Sir Syed inculcated a new spirit, a new outlook, a new direction to the Muslims of India in general and the Aligarh Muslim University in particular. The AMU has a deep-rooted tradition which can be observed consistently throughout its history.
Firstly, its motto is ‘to think and decide yourself without caring as to what the society or the ancestors will think’. Secondly ‘take the pragmatic and realistic approach. Don’t be utopian on one side nor the opportunist on the other hand ready to yield to anyone’s pressure for your material benefit.
The history of the AMU reveals how strictly it adheres with the above two basic principles of dealings. Let us analyse the past and then in its light, suggest the role for the future.
The AMU from the very first day of its inception has taken care and responsibility of leading the Muslim community of India.
In its first phase, the AMU was the only institution in India which carried the tradition of Oxford and Cambridge, that is to think and express freely. From the very beginning, the AMU students, whilst studying as well as after graduation, were bold to think independently and take a decision as to what they thought was right. The first era of the AMU can be considered a pro-British era in which the modern education was taken very seriously. The AMU produced the brilliant scholars of western education.
In the second era of the efforts for the freedom of India, the AMU again took an independent view and from it emerged all the three trends of the politics of freedom. The Muslim nationalists, the Muslim League’s and the Progressive Communist groups all the three carried their activities side by side in the AMU.
After the unplanned and non-envisaged partition of India, that is, the establishment of the countries Pakistan and India, the AMU played a very important role in both countries - Pakistan and India, the two sub-territories of the subcontinent of India.
The Muslim League’s went to Pakistan and they played the role of establishing the homeland of Muslims. It was a great role they tried to play in Pakistan but unfortunately they could not succeed. The Aligarians who went to Pakistan are still trying to put Pakistan on the right track.
The Muslim Nationalists and the secular group of the AMU were not disheartened after the partition. They took an active role and carried on their efforts in different ways.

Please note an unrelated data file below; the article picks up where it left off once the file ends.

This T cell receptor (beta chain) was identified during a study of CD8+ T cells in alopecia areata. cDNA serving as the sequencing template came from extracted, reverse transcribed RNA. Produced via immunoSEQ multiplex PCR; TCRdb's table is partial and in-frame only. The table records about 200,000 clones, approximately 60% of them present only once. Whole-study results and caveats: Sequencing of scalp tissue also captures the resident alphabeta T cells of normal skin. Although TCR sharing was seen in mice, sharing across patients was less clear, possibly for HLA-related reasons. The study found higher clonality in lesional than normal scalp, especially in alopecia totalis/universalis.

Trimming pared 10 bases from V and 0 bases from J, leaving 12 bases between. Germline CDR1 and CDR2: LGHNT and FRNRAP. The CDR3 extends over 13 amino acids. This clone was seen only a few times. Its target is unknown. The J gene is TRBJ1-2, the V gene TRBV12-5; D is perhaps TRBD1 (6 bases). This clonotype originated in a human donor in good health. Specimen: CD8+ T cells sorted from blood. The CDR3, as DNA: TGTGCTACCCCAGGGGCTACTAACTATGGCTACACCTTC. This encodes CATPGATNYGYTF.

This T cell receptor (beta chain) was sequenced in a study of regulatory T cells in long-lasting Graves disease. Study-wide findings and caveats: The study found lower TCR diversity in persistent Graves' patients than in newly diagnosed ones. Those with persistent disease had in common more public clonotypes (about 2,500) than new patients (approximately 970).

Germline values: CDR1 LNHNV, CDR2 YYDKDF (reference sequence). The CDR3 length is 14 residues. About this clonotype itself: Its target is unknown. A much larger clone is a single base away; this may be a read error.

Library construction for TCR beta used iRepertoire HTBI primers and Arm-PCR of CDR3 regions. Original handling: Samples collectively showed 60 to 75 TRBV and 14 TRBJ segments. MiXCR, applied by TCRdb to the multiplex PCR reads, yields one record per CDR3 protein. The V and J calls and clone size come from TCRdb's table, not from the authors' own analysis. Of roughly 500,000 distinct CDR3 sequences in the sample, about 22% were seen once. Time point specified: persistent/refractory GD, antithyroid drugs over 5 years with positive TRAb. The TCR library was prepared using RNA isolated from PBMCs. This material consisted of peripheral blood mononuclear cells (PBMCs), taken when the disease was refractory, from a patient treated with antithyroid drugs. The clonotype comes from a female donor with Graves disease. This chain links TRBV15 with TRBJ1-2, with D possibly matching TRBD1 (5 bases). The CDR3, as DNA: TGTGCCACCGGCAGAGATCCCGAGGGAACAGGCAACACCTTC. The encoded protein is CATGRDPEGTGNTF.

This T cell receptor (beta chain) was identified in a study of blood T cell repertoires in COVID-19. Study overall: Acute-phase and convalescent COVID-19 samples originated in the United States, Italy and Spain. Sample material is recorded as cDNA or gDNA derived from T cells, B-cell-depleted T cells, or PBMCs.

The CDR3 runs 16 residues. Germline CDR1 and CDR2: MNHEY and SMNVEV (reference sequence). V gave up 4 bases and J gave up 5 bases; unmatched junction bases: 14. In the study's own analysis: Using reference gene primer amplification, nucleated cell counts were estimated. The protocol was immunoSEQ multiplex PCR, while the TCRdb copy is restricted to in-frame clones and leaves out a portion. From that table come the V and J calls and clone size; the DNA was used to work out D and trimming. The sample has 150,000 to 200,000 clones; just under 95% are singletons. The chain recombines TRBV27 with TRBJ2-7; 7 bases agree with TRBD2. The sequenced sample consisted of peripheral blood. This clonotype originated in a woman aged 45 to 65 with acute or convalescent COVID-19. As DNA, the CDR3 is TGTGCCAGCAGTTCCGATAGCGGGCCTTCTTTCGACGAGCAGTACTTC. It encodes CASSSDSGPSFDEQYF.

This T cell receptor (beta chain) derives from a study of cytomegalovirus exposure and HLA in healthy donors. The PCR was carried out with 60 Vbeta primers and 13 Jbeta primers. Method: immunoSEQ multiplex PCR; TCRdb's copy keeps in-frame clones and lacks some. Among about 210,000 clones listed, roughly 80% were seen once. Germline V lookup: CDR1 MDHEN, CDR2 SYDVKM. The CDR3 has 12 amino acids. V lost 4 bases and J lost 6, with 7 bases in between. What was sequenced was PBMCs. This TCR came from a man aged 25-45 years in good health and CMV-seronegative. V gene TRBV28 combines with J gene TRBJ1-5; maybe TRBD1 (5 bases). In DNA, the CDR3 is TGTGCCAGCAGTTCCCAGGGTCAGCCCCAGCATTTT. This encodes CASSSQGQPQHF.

In the meantime, just a decade before the partition a new trend was developed in the western-educated class of Muslims by the writings of Maulana Maudoodi (r). The AMU, being sensitive to any call warmly welcomed the idea of Maudoodi and a new class of Islamic-oriented Muslims emerged both in India and Pakistan, coordinating with the Muslim League in Pakistan and Muslim Nationalists in India. This movement of Islamic minded group was strengthened by the simple but effective movement of Tabligh by another great worker of Islam, Maulana Ilyas (r).
The AMU then had the trend of Islamic thinking and working of Islam since 1950 to 1970 about two decades. The Indian politics for 25 years since independence was quite stable and the Congress enjoyed the majority party to form the governments. As time passed on, Hindu communalism and in its reaction Muslim communalism came to the upper surface and for the last twenty five years there is political unrest in the country.
Unfortunately the leadership of the Muslims was unsure what strategy should be adopted for the peaceful living of Muslims in Hindu-majority India specially when a separate homeland was assigned for Muslims in Pakistan. Muslims in India could not live with the idea of the two-nation theory in their subconsciousness. The only thing which the Muslims and their leaders could think of was to fight for their rights as minorities. The Congress, the ruling party could not live upto its motto of multiculturalism and work for multi-religious society. Unfortunately Hindu communalism became dominant after the involvement and the dominance of the BJP in the political arena.
The background has been given to show the present situation of chaos and confusion. The leaders, the masses, the intelligentsia, the Islamic workers all are confused as to what step should be taken. Naturally the AMU is not playing any important role as the goal is not set and the destination is not clear. Having Muslim nationalism in their subconsciousness, the Indian Muslims still think in terms of the future of Muslims and not think deeply about the future of Islam. The result is that the totally unlslamic ideology of secularism is preferred over the religious Hinduism. How much distorted Hinduism may have become from the original teachings of the prophets who were sent to India, still there are morals, concepts about divinity, reverence for the messengers of God in Hinduism which is far better than the naked Western secularism with total refusal of God, and total freedom of man being sovereign to formulate his code of conduct without any guidance from God.
There is a need of taking a bold step by Indian Muslims. Again the education and leadership for the new and correct outlook should be taken by the AMU. Following should be the clear manifesto for the Indian Muslims propagated and acted upon by the AMU.
Muslims are not a group of any nation, country or ethnicity. They belong to the ideology of Islam and only those who adhere with Islam in theory and practice are Muslims in the real sense. Islam is not the property of born Muslims. The Holy Quran is the Word of God for all the humanity and the life of the Prophet Muhammad(s) is the model for the whole of humanity to follow. If a born Muslim has understood Islam and is willing to live for Islam, it is his/her duty to make the truth of Islam known to all his/her country fellow persons, to all Indians. A true advocate of Islam should not discriminate between the so called Muslims and the so called Hindus. For the daawah work of Islam, these denominations don’t mean anything. All human beings are required to listen to Islam, to think about it and then, being convinced about its truthfulness, must act upon it.